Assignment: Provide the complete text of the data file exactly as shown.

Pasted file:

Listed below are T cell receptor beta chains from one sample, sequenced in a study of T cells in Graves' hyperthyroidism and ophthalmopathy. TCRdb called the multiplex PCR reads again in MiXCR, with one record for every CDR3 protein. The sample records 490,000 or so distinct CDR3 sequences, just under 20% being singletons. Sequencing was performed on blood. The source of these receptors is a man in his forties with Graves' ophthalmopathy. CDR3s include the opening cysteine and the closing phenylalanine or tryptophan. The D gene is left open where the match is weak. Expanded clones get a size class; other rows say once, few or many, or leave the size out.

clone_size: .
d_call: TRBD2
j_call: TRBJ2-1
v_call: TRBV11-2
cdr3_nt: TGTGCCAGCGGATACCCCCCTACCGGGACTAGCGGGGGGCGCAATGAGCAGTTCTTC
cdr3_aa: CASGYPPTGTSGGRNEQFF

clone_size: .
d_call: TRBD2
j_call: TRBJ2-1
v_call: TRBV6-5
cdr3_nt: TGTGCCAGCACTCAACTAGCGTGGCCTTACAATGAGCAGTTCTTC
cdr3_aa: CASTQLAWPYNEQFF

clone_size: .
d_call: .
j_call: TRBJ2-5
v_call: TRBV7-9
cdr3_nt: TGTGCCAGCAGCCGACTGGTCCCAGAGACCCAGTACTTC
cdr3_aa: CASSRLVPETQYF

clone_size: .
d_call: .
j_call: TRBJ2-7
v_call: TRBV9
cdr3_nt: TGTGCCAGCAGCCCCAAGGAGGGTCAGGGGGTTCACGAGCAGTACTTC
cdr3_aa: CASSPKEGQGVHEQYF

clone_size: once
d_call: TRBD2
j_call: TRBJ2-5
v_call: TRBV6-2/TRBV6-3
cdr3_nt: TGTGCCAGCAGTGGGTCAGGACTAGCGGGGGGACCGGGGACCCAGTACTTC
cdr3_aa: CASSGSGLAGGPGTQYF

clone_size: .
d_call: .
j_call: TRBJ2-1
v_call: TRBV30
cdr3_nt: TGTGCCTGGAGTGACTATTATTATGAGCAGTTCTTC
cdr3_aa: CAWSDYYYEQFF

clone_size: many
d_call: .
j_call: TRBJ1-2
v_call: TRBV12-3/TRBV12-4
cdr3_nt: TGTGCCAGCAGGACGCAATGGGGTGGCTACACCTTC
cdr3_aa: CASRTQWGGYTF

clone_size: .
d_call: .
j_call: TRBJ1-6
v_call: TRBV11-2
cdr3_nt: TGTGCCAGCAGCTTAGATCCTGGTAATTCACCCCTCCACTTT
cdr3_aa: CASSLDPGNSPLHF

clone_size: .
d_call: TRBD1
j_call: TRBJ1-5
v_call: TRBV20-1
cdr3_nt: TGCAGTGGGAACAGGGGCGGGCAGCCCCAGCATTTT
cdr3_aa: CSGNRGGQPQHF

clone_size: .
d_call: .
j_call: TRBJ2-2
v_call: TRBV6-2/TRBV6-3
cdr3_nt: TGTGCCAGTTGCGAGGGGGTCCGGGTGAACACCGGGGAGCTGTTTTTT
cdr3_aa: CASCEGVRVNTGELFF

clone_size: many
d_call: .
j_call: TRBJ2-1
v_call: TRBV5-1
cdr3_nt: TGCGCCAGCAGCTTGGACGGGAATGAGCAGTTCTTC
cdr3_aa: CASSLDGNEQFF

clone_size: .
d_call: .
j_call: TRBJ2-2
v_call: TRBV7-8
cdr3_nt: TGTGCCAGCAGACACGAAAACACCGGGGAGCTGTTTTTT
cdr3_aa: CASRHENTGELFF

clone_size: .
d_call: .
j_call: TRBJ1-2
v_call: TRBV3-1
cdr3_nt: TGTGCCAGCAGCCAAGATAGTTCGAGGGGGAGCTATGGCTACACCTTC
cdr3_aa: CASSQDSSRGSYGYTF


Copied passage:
Listed below are T cell receptor beta chains from one sample, sequenced in a study of T cells in Graves' hyperthyroidism and ophthalmopathy. TCRdb called the multiplex PCR reads again in MiXCR, with one record for every CDR3 protein. The sample records 490,000 or so distinct CDR3 sequences, just under 20% being singletons. Sequencing was performed on blood. The source of these receptors is a man in his forties with Graves' ophthalmopathy. CDR3s include the opening cysteine and the closing phenylalanine or tryptophan. The D gene is left open where the match is weak. Expanded clones get a size class; other rows say once, few or many, or leave the size out.

clone_size: .
d_call: TRBD2
j_call: TRBJ2-1
v_call: TRBV11-2
cdr3_nt: TGTGCCAGCGGATACCCCCCTACCGGGACTAGCGGGGGGCGCAATGAGCAGTTCTTC
cdr3_aa: CASGYPPTGTSGGRNEQFF

clone_size: .
d_call: TRBD2
j_call: TRBJ2-1
v_call: TRBV6-5
cdr3_nt: TGTGCCAGCACTCAACTAGCGTGGCCTTACAATGAGCAGTTCTTC
cdr3_aa: CASTQLAWPYNEQFF

clone_size: .
d_call: .
j_call: TRBJ2-5
v_call: TRBV7-9
cdr3_nt: TGTGCCAGCAGCCGACTGGTCCCAGAGACCCAGTACTTC
cdr3_aa: CASSRLVPETQYF

clone_size: .
d_call: .
j_call: TRBJ2-7
v_call: TRBV9
cdr3_nt: TGTGCCAGCAGCCCCAAGGAGGGTCAGGGGGTTCACGAGCAGTACTTC
cdr3_aa: CASSPKEGQGVHEQYF

clone_size: once
d_call: TRBD2
j_call: TRBJ2-5
v_call: TRBV6-2/TRBV6-3
cdr3_nt: TGTGCCAGCAGTGGGTCAGGACTAGCGGGGGGACCGGGGACCCAGTACTTC
cdr3_aa: CASSGSGLAGGPGTQYF

clone_size: .
d_call: .
j_call: TRBJ2-1
v_call: TRBV30
cdr3_nt: TGTGCCTGGAGTGACTATTATTATGAGCAGTTCTTC
cdr3_aa: CAWSDYYYEQFF

clone_size: many
d_call: .
j_call: TRBJ1-2
v_call: TRBV12-3/TRBV12-4
cdr3_nt: TGTGCCAGCAGGACGCAATGGGGTGGCTACACCTTC
cdr3_aa: CASRTQWGGYTF

clone_size: .
d_call: .
j_call: TRBJ1-6
v_call: TRBV11-2
cdr3_nt: TGTGCCAGCAGCTTAGATCCTGGTAATTCACCCCTCCACTTT
cdr3_aa: CASSLDPGNSPLHF

clone_size: .
d_call: TRBD1
j_call: TRBJ1-5
v_call: TRBV20-1
cdr3_nt: TGCAGTGGGAACAGGGGCGGGCAGCCCCAGCATTTT
cdr3_aa: CSGNRGGQPQHF

clone_size: .
d_call: .
j_call: TRBJ2-2
v_call: TRBV6-2/TRBV6-3
cdr3_nt: TGTGCCAGTTGCGAGGGGGTCCGGGTGAACACCGGGGAGCTGTTTTTT
cdr3_aa: CASCEGVRVNTGELFF

clone_size: many
d_call: .
j_call: TRBJ2-1
v_call: TRBV5-1
cdr3_nt: TGCGCCAGCAGCTTGGACGGGAATGAGCAGTTCTTC
cdr3_aa: CASSLDGNEQFF

clone_size: .
d_call: .
j_call: TRBJ2-2
v_call: TRBV7-8
cdr3_nt: TGTGCCAGCAGACACGAAAACACCGGGGAGCTGTTTTTT
cdr3_aa: CASRHENTGELFF

clone_size: .
d_call: .
j_call: TRBJ1-2
v_call: TRBV3-1
cdr3_nt: TGTGCCAGCAGCCAAGATAGTTCGAGGGGGAGCTATGGCTACACCTTC
cdr3_aa: CASSQDSSRGSYGYTF